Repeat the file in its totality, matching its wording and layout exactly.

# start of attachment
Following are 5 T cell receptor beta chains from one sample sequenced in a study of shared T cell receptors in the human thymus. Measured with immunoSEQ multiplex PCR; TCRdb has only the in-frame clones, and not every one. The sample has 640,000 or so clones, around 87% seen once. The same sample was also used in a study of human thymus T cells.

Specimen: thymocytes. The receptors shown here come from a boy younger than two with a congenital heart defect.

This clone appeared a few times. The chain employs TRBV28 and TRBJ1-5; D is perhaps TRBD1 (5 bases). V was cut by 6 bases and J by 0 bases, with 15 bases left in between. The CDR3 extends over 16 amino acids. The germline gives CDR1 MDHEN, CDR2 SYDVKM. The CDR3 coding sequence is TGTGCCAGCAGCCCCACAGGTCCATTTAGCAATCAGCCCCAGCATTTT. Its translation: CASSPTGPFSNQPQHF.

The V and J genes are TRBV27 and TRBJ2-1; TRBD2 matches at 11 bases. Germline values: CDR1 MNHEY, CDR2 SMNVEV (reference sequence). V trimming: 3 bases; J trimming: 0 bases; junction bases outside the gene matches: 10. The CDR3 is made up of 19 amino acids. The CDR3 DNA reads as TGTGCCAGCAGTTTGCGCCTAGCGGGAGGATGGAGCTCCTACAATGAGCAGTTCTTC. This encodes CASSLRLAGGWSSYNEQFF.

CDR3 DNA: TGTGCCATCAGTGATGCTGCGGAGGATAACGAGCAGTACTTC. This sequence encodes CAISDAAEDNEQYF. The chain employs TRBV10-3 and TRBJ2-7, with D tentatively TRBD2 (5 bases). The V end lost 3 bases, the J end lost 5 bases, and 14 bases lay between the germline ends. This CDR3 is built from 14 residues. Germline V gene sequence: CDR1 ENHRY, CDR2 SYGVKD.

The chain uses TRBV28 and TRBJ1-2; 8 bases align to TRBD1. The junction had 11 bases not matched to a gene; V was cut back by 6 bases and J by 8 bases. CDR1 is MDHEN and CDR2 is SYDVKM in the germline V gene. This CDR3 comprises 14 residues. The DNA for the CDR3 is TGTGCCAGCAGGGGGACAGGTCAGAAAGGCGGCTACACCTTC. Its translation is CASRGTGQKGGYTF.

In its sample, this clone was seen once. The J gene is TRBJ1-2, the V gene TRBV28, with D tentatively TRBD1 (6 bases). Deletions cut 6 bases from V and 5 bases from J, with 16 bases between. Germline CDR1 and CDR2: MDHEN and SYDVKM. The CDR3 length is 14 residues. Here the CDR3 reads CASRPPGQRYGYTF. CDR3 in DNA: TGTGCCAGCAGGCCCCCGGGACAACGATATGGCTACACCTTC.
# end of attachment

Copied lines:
Following are 5 T cell receptor beta chains from one sample sequenced in a study of shared T cell receptors in the human thymus. Measured with immunoSEQ multiplex PCR; TCRdb has only the in-frame clones, and not every one. The sample has 640,000 or so clones, around 87% seen once. The same sample was also used in a study of human thymus T cells.

Specimen: thymocytes. The receptors shown here come from a boy younger than two with a congenital heart defect.

This clone appeared a few times. The chain employs TRBV28 and TRBJ1-5; D is perhaps TRBD1 (5 bases). V was cut by 6 bases and J by 0 bases, with 15 bases left in between. The CDR3 extends over 16 amino acids. The germline gives CDR1 MDHEN, CDR2 SYDVKM. The CDR3 coding sequence is TGTGCCAGCAGCCCCACAGGTCCATTTAGCAATCAGCCCCAGCATTTT. Its translation: CASSPTGPFSNQPQHF.

The V and J genes are TRBV27 and TRBJ2-1; TRBD2 matches at 11 bases. Germline values: CDR1 MNHEY, CDR2 SMNVEV (reference sequence). V trimming: 3 bases; J trimming: 0 bases; junction bases outside the gene matches: 10. The CDR3 is made up of 19 amino acids. The CDR3 DNA reads as TGTGCCAGCAGTTTGCGCCTAGCGGGAGGATGGAGCTCCTACAATGAGCAGTTCTTC. This encodes CASSLRLAGGWSSYNEQFF.

CDR3 DNA: TGTGCCATCAGTGATGCTGCGGAGGATAACGAGCAGTACTTC. This sequence encodes CAISDAAEDNEQYF. The chain employs TRBV10-3 and TRBJ2-7, with D tentatively TRBD2 (5 bases). The V end lost 3 bases, the J end lost 5 bases, and 14 bases lay between the germline ends. This CDR3 is built from 14 residues. Germline V gene sequence: CDR1 ENHRY, CDR2 SYGVKD.

The chain uses TRBV28 and TRBJ1-2; 8 bases align to TRBD1. The junction had 11 bases not matched to a gene; V was cut back by 6 bases and J by 8 bases. CDR1 is MDHEN and CDR2 is SYDVKM in the germline V gene. This CDR3 comprises 14 residues. The DNA for the CDR3 is TGTGCCAGCAGGGGGACAGGTCAGAAAGGCGGCTACACCTTC. Its translation is CASRGTGQKGGYTF.

In its sample, this clone was seen once. The J gene is TRBJ1-2, the V gene TRBV28, with D tentatively TRBD1 (6 bases). Deletions cut 6 bases from V and 5 bases from J, with 16 bases between. Germline CDR1 and CDR2: MDHEN and SYDVKM. The CDR3 length is 14 residues. Here the CDR3 reads CASRPPGQRYGYTF. CDR3 in DNA: TGTGCCAGCAGGCCCCCGGGACAACGATATGGCTACACCTTC.